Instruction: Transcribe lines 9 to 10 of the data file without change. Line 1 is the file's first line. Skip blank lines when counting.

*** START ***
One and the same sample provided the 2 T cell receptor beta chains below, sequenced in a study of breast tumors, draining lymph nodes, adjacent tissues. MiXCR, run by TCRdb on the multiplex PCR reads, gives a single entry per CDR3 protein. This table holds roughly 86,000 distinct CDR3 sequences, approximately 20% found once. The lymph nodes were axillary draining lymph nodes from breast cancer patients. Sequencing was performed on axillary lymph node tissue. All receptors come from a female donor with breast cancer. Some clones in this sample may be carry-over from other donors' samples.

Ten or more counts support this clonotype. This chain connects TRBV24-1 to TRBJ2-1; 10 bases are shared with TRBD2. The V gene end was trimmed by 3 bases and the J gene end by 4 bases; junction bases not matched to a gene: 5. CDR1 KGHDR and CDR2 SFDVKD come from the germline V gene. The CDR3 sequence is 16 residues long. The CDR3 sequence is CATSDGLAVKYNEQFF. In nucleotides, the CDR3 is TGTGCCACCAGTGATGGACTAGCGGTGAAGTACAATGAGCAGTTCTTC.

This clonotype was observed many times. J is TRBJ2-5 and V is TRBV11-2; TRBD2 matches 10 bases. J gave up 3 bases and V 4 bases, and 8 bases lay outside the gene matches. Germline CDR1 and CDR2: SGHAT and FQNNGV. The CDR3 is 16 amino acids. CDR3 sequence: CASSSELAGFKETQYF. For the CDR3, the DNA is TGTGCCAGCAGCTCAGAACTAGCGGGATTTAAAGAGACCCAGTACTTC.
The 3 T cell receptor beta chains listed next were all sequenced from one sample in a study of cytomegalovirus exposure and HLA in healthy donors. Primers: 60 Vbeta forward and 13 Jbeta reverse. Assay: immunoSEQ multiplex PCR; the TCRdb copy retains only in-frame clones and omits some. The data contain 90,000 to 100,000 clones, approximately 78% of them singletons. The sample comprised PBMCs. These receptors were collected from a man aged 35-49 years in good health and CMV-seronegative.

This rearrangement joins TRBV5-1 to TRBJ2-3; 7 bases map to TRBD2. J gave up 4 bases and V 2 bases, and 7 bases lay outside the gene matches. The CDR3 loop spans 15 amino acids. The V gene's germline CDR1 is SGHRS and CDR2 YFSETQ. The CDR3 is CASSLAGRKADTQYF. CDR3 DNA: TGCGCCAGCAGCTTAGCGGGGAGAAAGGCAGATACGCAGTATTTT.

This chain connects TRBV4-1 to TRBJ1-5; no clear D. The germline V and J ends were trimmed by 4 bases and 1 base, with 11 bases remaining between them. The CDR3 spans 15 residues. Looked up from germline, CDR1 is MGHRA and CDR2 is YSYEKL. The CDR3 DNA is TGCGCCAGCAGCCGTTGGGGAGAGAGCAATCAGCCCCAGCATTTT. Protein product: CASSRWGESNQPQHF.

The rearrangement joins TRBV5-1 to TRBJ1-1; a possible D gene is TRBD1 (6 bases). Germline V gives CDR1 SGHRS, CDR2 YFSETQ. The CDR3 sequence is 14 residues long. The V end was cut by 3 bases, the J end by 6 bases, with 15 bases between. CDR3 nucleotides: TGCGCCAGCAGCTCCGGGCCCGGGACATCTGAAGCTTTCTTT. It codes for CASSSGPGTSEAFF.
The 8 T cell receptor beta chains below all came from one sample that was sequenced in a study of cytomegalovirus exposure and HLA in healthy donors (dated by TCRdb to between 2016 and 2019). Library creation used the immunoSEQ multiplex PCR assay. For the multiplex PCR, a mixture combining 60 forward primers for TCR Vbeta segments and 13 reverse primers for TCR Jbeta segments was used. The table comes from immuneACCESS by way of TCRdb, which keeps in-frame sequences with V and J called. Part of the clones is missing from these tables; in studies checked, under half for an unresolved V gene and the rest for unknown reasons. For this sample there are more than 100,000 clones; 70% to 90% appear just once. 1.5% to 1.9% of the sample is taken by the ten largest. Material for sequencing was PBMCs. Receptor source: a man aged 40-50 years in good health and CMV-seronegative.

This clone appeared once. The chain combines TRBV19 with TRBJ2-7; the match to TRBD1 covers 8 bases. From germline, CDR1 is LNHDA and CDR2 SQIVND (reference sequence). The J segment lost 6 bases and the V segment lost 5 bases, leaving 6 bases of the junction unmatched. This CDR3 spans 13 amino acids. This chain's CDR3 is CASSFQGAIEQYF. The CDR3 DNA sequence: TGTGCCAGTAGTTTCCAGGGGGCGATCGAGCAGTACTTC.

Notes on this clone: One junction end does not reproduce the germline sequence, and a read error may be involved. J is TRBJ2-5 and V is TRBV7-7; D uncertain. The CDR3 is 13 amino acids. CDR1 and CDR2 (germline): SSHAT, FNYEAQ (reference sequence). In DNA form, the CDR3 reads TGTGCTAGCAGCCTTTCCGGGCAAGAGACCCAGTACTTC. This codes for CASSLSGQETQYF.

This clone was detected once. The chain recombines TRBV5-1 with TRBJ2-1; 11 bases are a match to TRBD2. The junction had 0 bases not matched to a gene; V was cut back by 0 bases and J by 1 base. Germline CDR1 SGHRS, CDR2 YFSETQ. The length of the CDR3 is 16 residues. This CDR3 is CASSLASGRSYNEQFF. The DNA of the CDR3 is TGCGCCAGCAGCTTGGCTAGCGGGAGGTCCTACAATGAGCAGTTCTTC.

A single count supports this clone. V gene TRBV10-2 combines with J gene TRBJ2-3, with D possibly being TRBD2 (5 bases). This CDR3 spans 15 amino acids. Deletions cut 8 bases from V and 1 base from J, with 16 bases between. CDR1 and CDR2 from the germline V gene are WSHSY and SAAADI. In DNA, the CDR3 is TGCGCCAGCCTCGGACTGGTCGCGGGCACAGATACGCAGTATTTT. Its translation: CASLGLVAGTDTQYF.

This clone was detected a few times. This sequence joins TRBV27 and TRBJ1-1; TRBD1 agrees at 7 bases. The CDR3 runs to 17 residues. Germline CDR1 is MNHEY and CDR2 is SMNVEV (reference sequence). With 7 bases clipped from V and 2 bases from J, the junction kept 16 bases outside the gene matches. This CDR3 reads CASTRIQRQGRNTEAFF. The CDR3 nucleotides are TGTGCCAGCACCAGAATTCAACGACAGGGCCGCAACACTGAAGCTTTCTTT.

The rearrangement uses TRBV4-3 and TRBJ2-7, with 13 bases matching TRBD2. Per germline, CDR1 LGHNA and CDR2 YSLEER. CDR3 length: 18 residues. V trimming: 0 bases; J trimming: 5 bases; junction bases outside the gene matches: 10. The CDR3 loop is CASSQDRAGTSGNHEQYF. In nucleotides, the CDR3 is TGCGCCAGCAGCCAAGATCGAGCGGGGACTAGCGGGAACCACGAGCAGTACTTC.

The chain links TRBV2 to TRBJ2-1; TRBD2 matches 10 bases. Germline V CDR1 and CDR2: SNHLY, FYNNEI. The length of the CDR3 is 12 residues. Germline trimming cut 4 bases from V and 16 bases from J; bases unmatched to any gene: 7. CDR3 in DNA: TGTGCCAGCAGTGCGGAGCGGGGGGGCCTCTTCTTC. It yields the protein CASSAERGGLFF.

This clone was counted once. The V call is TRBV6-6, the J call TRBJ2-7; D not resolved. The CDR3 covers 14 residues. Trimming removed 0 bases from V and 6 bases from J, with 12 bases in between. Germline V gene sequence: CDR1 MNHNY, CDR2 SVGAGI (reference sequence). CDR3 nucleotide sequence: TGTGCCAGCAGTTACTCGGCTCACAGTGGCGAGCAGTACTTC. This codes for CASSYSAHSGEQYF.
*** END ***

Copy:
This clone appeared once. The chain combines TRBV19 with TRBJ2-7; the match to TRBD1 covers 8 bases. From germline, CDR1 is LNHDA and CDR2 SQIVND (reference sequence). The J segment lost 6 bases and the V segment lost 5 bases, leaving 6 bases of the junction unmatched. This CDR3 spans 13 amino acids. This chain's CDR3 is CASSFQGAIEQYF. The CDR3 DNA sequence: TGTGCCAGTAGTTTCCAGGGGGCGATCGAGCAGTACTTC.

Notes on this clone: One junction end does not reproduce the germline sequence, and a read error may be involved. J is TRBJ2-5 and V is TRBV7-7; D uncertain. The CDR3 is 13 amino acids. CDR1 and CDR2 (germline): SSHAT, FNYEAQ (reference sequence). In DNA form, the CDR3 reads TGTGCTAGCAGCCTTTCCGGGCAAGAGACCCAGTACTTC. This codes for CASSLSGQETQYF.